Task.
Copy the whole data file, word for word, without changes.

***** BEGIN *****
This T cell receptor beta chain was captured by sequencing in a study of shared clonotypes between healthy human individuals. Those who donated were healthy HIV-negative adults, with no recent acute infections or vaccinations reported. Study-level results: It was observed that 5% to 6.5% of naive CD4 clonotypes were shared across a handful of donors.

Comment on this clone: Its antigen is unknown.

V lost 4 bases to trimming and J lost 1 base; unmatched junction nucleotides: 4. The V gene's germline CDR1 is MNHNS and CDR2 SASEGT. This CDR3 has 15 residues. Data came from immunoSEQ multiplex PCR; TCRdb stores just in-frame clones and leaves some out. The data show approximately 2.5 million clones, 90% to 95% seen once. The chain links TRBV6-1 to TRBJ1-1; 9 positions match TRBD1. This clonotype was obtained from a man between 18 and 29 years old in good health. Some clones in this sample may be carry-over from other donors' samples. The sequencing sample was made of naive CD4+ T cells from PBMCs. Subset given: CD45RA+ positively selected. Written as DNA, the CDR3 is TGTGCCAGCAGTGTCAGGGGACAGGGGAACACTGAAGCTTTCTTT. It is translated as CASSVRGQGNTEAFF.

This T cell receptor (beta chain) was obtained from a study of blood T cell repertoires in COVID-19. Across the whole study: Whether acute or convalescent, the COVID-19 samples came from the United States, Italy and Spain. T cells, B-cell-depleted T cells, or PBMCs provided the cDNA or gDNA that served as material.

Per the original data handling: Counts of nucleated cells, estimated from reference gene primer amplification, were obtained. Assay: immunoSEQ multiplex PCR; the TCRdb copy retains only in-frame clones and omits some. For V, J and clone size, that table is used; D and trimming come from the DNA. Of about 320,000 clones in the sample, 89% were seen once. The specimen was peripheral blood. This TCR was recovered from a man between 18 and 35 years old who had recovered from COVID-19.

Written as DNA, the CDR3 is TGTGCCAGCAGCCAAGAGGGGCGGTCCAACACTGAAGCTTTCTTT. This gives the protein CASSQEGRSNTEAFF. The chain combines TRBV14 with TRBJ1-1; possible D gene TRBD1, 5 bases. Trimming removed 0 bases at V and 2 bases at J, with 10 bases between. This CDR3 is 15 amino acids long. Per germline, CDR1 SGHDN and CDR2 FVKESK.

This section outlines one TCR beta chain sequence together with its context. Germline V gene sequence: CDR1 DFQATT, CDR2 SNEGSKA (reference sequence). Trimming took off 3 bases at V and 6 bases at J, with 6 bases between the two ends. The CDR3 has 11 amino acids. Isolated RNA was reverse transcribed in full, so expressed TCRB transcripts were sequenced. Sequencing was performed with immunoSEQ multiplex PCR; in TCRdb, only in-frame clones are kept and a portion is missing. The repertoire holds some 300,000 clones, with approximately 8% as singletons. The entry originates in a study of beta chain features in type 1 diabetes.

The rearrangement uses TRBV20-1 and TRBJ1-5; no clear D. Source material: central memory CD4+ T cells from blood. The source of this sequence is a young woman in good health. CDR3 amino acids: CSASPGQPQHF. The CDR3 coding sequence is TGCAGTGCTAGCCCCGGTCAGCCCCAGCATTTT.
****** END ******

This T cell receptor beta chain was captured by sequencing in a study of shared clonotypes between healthy human individuals. Those who donated were healthy HIV-negative adults, with no recent acute infections or vaccinations reported. Study-level results: It was observed that 5% to 6.5% of naive CD4 clonotypes were shared across a handful of donors.

Comment on this clone: Its antigen is unknown.

V lost 4 bases to trimming and J lost 1 base; unmatched junction nucleotides: 4. The V gene's germline CDR1 is MNHNS and CDR2 SASEGT. This CDR3 has 15 residues. Data came from immunoSEQ multiplex PCR; TCRdb stores just in-frame clones and leaves some out. The data show approximately 2.5 million clones, 90% to 95% seen once. The chain links TRBV6-1 to TRBJ1-1; 9 positions match TRBD1. This clonotype was obtained from a man between 18 and 29 years old in good health. Some clones in this sample may be carry-over from other donors' samples. The sequencing sample was made of naive CD4+ T cells from PBMCs. Subset given: CD45RA+ positively selected. Written as DNA, the CDR3 is TGTGCCAGCAGTGTCAGGGGACAGGGGAACACTGAAGCTTTCTTT. It is translated as CASSVRGQGNTEAFF.

This T cell receptor (beta chain) was obtained from a study of blood T cell repertoires in COVID-19. Across the whole study: Whether acute or convalescent, the COVID-19 samples came from the United States, Italy and Spain. T cells, B-cell-depleted T cells, or PBMCs provided the cDNA or gDNA that served as material.

Per the original data handling: Counts of nucleated cells, estimated from reference gene primer amplification, were obtained. Assay: immunoSEQ multiplex PCR; the TCRdb copy retains only in-frame clones and omits some. For V, J and clone size, that table is used; D and trimming come from the DNA. Of about 320,000 clones in the sample, 89% were seen once. The specimen was peripheral blood. This TCR was recovered from a man between 18 and 35 years old who had recovered from COVID-19.

Written as DNA, the CDR3 is TGTGCCAGCAGCCAAGAGGGGCGGTCCAACACTGAAGCTTTCTTT. This gives the protein CASSQEGRSNTEAFF. The chain combines TRBV14 with TRBJ1-1; possible D gene TRBD1, 5 bases. Trimming removed 0 bases at V and 2 bases at J, with 10 bases between. This CDR3 is 15 amino acids long. Per germline, CDR1 SGHDN and CDR2 FVKESK.

This section outlines one TCR beta chain sequence together with its context. Germline V gene sequence: CDR1 DFQATT, CDR2 SNEGSKA (reference sequence). Trimming took off 3 bases at V and 6 bases at J, with 6 bases between the two ends. The CDR3 has 11 amino acids. Isolated RNA was reverse transcribed in full, so expressed TCRB transcripts were sequenced. Sequencing was performed with immunoSEQ multiplex PCR; in TCRdb, only in-frame clones are kept and a portion is missing. The repertoire holds some 300,000 clones, with approximately 8% as singletons. The entry originates in a study of beta chain features in type 1 diabetes.

The rearrangement uses TRBV20-1 and TRBJ1-5; no clear D. Source material: central memory CD4+ T cells from blood. The source of this sequence is a young woman in good health. CDR3 amino acids: CSASPGQPQHF. The CDR3 coding sequence is TGCAGTGCTAGCCCCGGTCAGCCCCAGCATTTT.